Release Date: Oct 10, 2011
Record label: Brainfeeder
Genre(s): Electronic, Club/Dance
Ghost People, released on Flying Lotus' Brainfeeder, is relatively concise and less moody compared to Martyn’s previous full-length, 2009’s Great Lengths. The whole sternly focused thing is laced with enough emphasis on sound design to function as an immersive headphone listen, while at least two-thirds of it can drain one’s energy on a dancefloor. “Distortions” and "Popgun,” both of which use shunting garage rhythms as a foundation, are among the producer’s most aggressive and physical output.
If you heard last year's "Left Hander," you'd know that Martyn's sound dipped into dirtier territory more influenced by house than anything else. While many producers have capitalized on the kind of garage/techno/dubstep melange he stewed up with debut album Great Lengths, on Ghost People Martyn has fully moved into this sound, a skewed breakbeat house that forgoes the elegance his earlier material in favour of tough dancefloor material. Here, the soundstage is scaled back from a warehouse to a toolshed, the jagged synths and sandpaper melodies feeling even rawer than before.
If the Dutch producer’s last album ‘[b]Great Lengths[/b]’ was an exercise in contemplative, spacious dubstep, then ‘[b]Ghost People[/b]’ is instinctual; muscles tensed in observance of the cerebellum’s basest of commands. “Human beings move closer to machines” intones [a]Kode9[/a]’s MC Spaceape on ‘[b]Love And Machines[/b]’ and, boy, does the 4/4 body-as-machine dogma pulse through the steely Detroit techno-flavoured ‘[b]Viper[/b]’ and the 4am hydraulic punch of ‘[b]Horror Vacui[/b]’. Of course, this being Brainfeeder, these impulses are processed through a distinctly 2011 filter (see the futurist 2-step of ‘[b]Twice As[/b]’), ensuring the blood flows all the way to the head, among other places.
Martyn's sound isn't going to be plugged into a YouTube video with a "lol dubstep" punchline. KoRn aren't going to ask him for a remix. And he doesn't hang too close to either of the distant poles that James Blake placed between his own indie-friendly ambience and the aggro, wobble-cannon zeitgeist of bass music's more populist and/or frattier impulses.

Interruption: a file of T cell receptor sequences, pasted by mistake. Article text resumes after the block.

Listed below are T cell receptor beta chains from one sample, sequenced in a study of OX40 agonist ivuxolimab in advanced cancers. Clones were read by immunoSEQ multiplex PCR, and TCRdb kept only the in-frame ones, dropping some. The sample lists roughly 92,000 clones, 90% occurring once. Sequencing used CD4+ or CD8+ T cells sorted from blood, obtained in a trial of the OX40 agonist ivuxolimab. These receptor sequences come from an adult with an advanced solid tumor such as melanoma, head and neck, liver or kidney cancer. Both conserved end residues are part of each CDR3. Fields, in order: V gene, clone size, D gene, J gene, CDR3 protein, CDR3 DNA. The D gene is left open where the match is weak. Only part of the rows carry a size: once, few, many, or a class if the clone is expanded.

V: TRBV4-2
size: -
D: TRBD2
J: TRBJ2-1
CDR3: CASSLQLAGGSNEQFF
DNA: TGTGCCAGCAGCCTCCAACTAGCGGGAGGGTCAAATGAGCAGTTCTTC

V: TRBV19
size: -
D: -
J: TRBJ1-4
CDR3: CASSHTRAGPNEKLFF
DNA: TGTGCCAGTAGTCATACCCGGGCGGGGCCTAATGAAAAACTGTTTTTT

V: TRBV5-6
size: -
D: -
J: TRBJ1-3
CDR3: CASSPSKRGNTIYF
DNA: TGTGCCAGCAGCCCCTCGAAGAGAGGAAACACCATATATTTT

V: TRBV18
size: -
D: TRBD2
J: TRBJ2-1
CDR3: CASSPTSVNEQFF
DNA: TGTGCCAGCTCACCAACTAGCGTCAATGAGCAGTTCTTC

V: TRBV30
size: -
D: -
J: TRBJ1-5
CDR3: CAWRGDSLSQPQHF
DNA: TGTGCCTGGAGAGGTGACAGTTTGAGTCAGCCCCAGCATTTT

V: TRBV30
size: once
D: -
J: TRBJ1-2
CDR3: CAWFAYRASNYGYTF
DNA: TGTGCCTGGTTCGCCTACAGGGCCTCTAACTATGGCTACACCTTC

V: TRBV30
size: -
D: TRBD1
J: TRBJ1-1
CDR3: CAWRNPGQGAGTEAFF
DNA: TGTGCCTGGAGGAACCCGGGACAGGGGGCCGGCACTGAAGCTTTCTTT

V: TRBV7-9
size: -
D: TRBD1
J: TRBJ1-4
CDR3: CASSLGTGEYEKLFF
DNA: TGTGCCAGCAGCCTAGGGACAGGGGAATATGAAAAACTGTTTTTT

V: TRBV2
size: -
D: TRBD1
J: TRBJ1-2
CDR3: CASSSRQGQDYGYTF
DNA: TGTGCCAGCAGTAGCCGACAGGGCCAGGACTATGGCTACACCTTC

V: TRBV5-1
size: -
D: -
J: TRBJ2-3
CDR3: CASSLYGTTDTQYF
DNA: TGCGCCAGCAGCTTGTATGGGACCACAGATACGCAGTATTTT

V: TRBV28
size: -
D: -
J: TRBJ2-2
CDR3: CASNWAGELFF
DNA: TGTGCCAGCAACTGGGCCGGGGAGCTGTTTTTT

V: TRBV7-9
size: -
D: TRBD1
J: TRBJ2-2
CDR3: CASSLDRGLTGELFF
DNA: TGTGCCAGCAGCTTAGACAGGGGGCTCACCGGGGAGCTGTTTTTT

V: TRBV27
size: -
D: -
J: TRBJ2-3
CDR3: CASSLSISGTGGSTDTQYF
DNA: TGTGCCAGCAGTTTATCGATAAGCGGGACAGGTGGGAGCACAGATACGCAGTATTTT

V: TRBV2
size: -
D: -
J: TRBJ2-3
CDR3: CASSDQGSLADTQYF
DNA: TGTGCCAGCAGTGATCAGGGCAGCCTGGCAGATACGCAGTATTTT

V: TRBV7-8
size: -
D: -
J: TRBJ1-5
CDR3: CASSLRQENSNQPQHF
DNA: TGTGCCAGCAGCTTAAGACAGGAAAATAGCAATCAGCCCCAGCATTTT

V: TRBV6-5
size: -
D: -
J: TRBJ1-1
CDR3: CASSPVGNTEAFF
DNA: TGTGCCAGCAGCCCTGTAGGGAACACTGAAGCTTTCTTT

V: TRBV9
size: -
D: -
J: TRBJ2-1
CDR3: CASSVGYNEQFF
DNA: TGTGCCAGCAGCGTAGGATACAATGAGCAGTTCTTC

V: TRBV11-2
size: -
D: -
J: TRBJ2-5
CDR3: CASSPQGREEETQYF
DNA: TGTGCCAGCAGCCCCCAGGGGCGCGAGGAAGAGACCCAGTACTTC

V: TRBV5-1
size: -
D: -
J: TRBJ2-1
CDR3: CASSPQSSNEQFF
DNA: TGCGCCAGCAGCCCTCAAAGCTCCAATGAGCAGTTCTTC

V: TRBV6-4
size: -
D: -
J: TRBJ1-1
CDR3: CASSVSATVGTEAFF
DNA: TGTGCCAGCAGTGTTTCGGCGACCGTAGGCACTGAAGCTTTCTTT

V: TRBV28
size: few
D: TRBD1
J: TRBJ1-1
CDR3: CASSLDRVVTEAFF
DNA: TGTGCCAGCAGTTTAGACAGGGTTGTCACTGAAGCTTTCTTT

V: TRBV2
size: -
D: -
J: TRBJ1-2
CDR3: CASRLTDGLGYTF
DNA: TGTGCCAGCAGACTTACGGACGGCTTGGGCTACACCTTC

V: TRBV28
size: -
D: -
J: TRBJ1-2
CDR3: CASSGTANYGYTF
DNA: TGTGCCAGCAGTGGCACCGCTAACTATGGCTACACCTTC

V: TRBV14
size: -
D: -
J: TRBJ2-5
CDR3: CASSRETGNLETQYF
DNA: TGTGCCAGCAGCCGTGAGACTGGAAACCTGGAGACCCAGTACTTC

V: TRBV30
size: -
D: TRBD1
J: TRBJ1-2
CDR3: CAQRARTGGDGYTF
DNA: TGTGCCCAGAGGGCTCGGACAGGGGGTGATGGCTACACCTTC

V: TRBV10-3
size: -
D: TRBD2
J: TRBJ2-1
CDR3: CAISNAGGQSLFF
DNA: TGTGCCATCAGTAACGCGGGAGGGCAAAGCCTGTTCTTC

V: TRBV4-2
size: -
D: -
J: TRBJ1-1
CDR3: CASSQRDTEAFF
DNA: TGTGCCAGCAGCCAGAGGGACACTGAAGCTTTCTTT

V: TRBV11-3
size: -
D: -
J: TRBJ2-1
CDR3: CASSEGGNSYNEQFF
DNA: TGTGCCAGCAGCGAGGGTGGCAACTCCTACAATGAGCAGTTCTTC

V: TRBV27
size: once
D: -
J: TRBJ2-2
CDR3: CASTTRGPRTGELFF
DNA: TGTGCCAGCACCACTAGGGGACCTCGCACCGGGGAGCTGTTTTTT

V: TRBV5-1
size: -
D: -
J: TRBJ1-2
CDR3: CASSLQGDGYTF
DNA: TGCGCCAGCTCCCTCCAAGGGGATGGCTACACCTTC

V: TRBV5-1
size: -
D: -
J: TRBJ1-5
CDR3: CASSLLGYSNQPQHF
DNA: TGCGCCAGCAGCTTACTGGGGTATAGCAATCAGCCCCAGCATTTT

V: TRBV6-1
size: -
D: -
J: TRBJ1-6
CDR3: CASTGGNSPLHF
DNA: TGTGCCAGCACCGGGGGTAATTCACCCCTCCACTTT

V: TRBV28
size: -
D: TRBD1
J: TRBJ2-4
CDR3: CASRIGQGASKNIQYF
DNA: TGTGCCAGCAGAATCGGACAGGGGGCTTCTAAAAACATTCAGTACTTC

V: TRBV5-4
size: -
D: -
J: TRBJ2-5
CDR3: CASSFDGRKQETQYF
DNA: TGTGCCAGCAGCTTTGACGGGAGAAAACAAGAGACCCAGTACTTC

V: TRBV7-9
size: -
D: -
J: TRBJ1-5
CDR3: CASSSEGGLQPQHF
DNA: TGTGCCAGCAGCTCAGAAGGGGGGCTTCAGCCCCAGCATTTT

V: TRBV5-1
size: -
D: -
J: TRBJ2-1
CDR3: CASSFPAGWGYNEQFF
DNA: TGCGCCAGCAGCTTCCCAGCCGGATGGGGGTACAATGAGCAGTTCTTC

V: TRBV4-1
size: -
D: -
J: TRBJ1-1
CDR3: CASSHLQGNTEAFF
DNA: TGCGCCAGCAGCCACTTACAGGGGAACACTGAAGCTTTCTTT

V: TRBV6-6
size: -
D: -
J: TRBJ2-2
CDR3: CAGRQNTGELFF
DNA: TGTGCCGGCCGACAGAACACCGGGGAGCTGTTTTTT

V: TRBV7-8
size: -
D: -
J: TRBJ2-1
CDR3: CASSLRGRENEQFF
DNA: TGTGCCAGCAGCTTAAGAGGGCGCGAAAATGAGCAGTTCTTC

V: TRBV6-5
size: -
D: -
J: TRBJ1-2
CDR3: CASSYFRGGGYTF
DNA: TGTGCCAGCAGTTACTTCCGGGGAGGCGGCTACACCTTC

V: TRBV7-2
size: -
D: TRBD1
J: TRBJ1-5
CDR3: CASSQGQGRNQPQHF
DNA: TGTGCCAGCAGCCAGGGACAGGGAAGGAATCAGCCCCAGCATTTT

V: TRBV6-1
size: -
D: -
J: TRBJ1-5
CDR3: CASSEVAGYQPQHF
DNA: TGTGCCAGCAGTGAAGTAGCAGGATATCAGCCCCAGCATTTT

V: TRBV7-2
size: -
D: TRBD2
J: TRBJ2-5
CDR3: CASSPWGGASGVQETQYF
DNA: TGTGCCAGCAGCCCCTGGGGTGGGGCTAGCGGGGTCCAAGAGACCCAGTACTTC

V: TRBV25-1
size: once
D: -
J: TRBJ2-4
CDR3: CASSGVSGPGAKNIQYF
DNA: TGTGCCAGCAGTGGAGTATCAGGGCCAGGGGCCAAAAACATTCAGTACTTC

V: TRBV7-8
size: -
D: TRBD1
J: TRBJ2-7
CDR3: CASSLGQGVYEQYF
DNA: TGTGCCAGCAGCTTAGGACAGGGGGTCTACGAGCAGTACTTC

Review Summary: Something new, something old and something borrowed for Martyn's highly anticpated follow up, yet this time around he's less forward thinking and more just straight forwardIt’s interesting to now only be able to gauge just how pivotal and influential Martyn’s Great Lengths lp actually was, some two and a bit years after it emerged coated in a delicate house sheen, less rudimentary yet somehow more practical with its ambitions. It was the dubstep album that somehow avoided being a part of the genre altogether, chiefly because of its employment of more flagrant upbeat tempos and techno insinuations. This apparent precursor to the whole UK Funky movement (imagine what garage house would sound like and you’re on the right path) also spoke another language entirely because of Martyn’s distance from the two main worlds of the genre: neither another faceless entity embroiled within the hubbub of London atmosphere, or partaking in the jockstrap dubstep of the American frat scene.
The Dutch producer continues to predict the dance trends of the future. Matthew Bennett 2011 Ah, the musical pigeonhole. A roost everyone loves to hate, but we’d struggle without it. Dutch producer Martyn was raised on drum‘n’bass but truly made his name as one of the more refined practitioners on the dubstep scene.